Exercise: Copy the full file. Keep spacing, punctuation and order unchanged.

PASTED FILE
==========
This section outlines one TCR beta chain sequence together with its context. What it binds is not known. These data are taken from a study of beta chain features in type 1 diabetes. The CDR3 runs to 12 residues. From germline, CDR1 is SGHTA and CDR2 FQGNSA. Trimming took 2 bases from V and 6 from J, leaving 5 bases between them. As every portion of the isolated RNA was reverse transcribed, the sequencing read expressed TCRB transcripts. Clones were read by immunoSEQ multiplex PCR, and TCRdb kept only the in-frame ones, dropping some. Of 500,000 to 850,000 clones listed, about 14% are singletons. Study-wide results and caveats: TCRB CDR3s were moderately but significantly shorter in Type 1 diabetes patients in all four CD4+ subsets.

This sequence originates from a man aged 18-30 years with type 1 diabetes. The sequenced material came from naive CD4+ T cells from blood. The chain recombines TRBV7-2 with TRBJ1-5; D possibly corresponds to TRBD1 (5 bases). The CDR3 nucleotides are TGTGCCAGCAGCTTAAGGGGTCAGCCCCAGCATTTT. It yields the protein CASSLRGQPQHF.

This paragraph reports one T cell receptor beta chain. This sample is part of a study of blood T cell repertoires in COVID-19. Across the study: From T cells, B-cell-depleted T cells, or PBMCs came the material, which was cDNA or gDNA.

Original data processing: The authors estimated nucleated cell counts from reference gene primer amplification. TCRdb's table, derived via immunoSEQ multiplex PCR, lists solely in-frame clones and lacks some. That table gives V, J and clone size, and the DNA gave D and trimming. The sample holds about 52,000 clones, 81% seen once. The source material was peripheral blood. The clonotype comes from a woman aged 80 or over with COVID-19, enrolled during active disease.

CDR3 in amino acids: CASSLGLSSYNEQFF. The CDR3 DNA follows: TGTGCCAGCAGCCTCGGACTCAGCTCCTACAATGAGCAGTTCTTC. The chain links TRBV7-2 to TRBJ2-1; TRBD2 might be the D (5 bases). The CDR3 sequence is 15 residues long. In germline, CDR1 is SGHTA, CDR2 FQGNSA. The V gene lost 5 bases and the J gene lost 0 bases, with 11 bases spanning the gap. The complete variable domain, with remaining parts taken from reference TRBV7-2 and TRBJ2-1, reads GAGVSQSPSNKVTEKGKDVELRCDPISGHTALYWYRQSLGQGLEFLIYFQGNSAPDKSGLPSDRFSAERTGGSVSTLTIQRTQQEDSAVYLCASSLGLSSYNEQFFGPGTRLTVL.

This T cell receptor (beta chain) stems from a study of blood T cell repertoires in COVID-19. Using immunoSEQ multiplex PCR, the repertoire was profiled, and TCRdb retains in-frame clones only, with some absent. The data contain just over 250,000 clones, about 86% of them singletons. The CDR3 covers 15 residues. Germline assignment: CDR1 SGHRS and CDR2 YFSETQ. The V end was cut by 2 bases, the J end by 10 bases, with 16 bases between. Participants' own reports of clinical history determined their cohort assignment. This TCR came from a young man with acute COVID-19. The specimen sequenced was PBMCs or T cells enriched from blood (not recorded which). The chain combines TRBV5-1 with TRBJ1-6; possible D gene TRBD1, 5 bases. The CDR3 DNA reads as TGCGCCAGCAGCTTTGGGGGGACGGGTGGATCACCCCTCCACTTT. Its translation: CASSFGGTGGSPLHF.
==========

This section outlines one TCR beta chain sequence together with its context. What it binds is not known. These data are taken from a study of beta chain features in type 1 diabetes. The CDR3 runs to 12 residues. From germline, CDR1 is SGHTA and CDR2 FQGNSA. Trimming took 2 bases from V and 6 from J, leaving 5 bases between them. As every portion of the isolated RNA was reverse transcribed, the sequencing read expressed TCRB transcripts. Clones were read by immunoSEQ multiplex PCR, and TCRdb kept only the in-frame ones, dropping some. Of 500,000 to 850,000 clones listed, about 14% are singletons. Study-wide results and caveats: TCRB CDR3s were moderately but significantly shorter in Type 1 diabetes patients in all four CD4+ subsets.

This sequence originates from a man aged 18-30 years with type 1 diabetes. The sequenced material came from naive CD4+ T cells from blood. The chain recombines TRBV7-2 with TRBJ1-5; D possibly corresponds to TRBD1 (5 bases). The CDR3 nucleotides are TGTGCCAGCAGCTTAAGGGGTCAGCCCCAGCATTTT. It yields the protein CASSLRGQPQHF.

This paragraph reports one T cell receptor beta chain. This sample is part of a study of blood T cell repertoires in COVID-19. Across the study: From T cells, B-cell-depleted T cells, or PBMCs came the material, which was cDNA or gDNA.

Original data processing: The authors estimated nucleated cell counts from reference gene primer amplification. TCRdb's table, derived via immunoSEQ multiplex PCR, lists solely in-frame clones and lacks some. That table gives V, J and clone size, and the DNA gave D and trimming. The sample holds about 52,000 clones, 81% seen once. The source material was peripheral blood. The clonotype comes from a woman aged 80 or over with COVID-19, enrolled during active disease.

CDR3 in amino acids: CASSLGLSSYNEQFF. The CDR3 DNA follows: TGTGCCAGCAGCCTCGGACTCAGCTCCTACAATGAGCAGTTCTTC. The chain links TRBV7-2 to TRBJ2-1; TRBD2 might be the D (5 bases). The CDR3 sequence is 15 residues long. In germline, CDR1 is SGHTA, CDR2 FQGNSA. The V gene lost 5 bases and the J gene lost 0 bases, with 11 bases spanning the gap. The complete variable domain, with remaining parts taken from reference TRBV7-2 and TRBJ2-1, reads GAGVSQSPSNKVTEKGKDVELRCDPISGHTALYWYRQSLGQGLEFLIYFQGNSAPDKSGLPSDRFSAERTGGSVSTLTIQRTQQEDSAVYLCASSLGLSSYNEQFFGPGTRLTVL.

This T cell receptor (beta chain) stems from a study of blood T cell repertoires in COVID-19. Using immunoSEQ multiplex PCR, the repertoire was profiled, and TCRdb retains in-frame clones only, with some absent. The data contain just over 250,000 clones, about 86% of them singletons. The CDR3 covers 15 residues. Germline assignment: CDR1 SGHRS and CDR2 YFSETQ. The V end was cut by 2 bases, the J end by 10 bases, with 16 bases between. Participants' own reports of clinical history determined their cohort assignment. This TCR came from a young man with acute COVID-19. The specimen sequenced was PBMCs or T cells enriched from blood (not recorded which). The chain combines TRBV5-1 with TRBJ1-6; possible D gene TRBD1, 5 bases. The CDR3 DNA reads as TGCGCCAGCAGCTTTGGGGGGACGGGTGGATCACCCCTCCACTTT. Its translation: CASSFGGTGGSPLHF.